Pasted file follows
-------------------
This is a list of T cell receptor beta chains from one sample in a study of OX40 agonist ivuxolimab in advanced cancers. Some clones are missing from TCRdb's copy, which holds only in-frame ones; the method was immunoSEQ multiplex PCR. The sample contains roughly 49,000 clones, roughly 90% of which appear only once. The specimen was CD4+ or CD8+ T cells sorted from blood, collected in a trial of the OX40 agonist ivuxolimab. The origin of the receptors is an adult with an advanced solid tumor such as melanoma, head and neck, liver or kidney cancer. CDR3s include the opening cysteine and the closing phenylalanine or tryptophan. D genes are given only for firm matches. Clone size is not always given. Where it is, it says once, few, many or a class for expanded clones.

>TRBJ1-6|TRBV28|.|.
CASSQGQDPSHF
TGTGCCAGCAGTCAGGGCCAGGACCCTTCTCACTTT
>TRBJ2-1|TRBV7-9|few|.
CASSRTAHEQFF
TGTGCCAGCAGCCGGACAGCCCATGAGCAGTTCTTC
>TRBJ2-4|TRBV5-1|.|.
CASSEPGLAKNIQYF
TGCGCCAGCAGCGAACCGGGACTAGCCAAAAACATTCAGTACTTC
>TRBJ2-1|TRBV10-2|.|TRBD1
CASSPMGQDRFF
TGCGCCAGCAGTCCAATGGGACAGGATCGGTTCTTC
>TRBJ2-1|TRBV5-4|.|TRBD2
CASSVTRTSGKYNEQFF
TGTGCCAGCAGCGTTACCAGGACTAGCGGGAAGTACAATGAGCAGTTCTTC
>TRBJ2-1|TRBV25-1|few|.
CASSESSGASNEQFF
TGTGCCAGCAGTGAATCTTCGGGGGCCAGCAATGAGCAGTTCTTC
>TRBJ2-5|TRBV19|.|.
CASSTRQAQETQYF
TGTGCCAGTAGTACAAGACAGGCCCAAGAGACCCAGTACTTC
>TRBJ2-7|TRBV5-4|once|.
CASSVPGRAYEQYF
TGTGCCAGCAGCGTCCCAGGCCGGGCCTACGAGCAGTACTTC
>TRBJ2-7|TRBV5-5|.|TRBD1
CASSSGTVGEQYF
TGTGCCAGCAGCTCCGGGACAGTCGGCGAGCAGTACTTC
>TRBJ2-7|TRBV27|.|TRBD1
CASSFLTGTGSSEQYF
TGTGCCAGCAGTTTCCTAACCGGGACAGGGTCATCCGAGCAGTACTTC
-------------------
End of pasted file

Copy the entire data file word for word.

This is a list of T cell receptor beta chains from one sample in a study of OX40 agonist ivuxolimab in advanced cancers. Some clones are missing from TCRdb's copy, which holds only in-frame ones; the method was immunoSEQ multiplex PCR. The sample contains roughly 49,000 clones, roughly 90% of which appear only once. The specimen was CD4+ or CD8+ T cells sorted from blood, collected in a trial of the OX40 agonist ivuxolimab. The origin of the receptors is an adult with an advanced solid tumor such as melanoma, head and neck, liver or kidney cancer. CDR3s include the opening cysteine and the closing phenylalanine or tryptophan. D genes are given only for firm matches. Clone size is not always given. Where it is, it says once, few, many or a class for expanded clones.

>TRBJ1-6|TRBV28|.|.
CASSQGQDPSHF
TGTGCCAGCAGTCAGGGCCAGGACCCTTCTCACTTT
>TRBJ2-1|TRBV7-9|few|.
CASSRTAHEQFF
TGTGCCAGCAGCCGGACAGCCCATGAGCAGTTCTTC
>TRBJ2-4|TRBV5-1|.|.
CASSEPGLAKNIQYF
TGCGCCAGCAGCGAACCGGGACTAGCCAAAAACATTCAGTACTTC
>TRBJ2-1|TRBV10-2|.|TRBD1
CASSPMGQDRFF
TGCGCCAGCAGTCCAATGGGACAGGATCGGTTCTTC
>TRBJ2-1|TRBV5-4|.|TRBD2
CASSVTRTSGKYNEQFF
TGTGCCAGCAGCGTTACCAGGACTAGCGGGAAGTACAATGAGCAGTTCTTC
>TRBJ2-1|TRBV25-1|few|.
CASSESSGASNEQFF
TGTGCCAGCAGTGAATCTTCGGGGGCCAGCAATGAGCAGTTCTTC
>TRBJ2-5|TRBV19|.|.
CASSTRQAQETQYF
TGTGCCAGTAGTACAAGACAGGCCCAAGAGACCCAGTACTTC
>TRBJ2-7|TRBV5-4|once|.
CASSVPGRAYEQYF
TGTGCCAGCAGCGTCCCAGGCCGGGCCTACGAGCAGTACTTC
>TRBJ2-7|TRBV5-5|.|TRBD1
CASSSGTVGEQYF
TGTGCCAGCAGCTCCGGGACAGTCGGCGAGCAGTACTTC
>TRBJ2-7|TRBV27|.|TRBD1
CASSFLTGTGSSEQYF
TGTGCCAGCAGTTTCCTAACCGGGACAGGGTCATCCGAGCAGTACTTC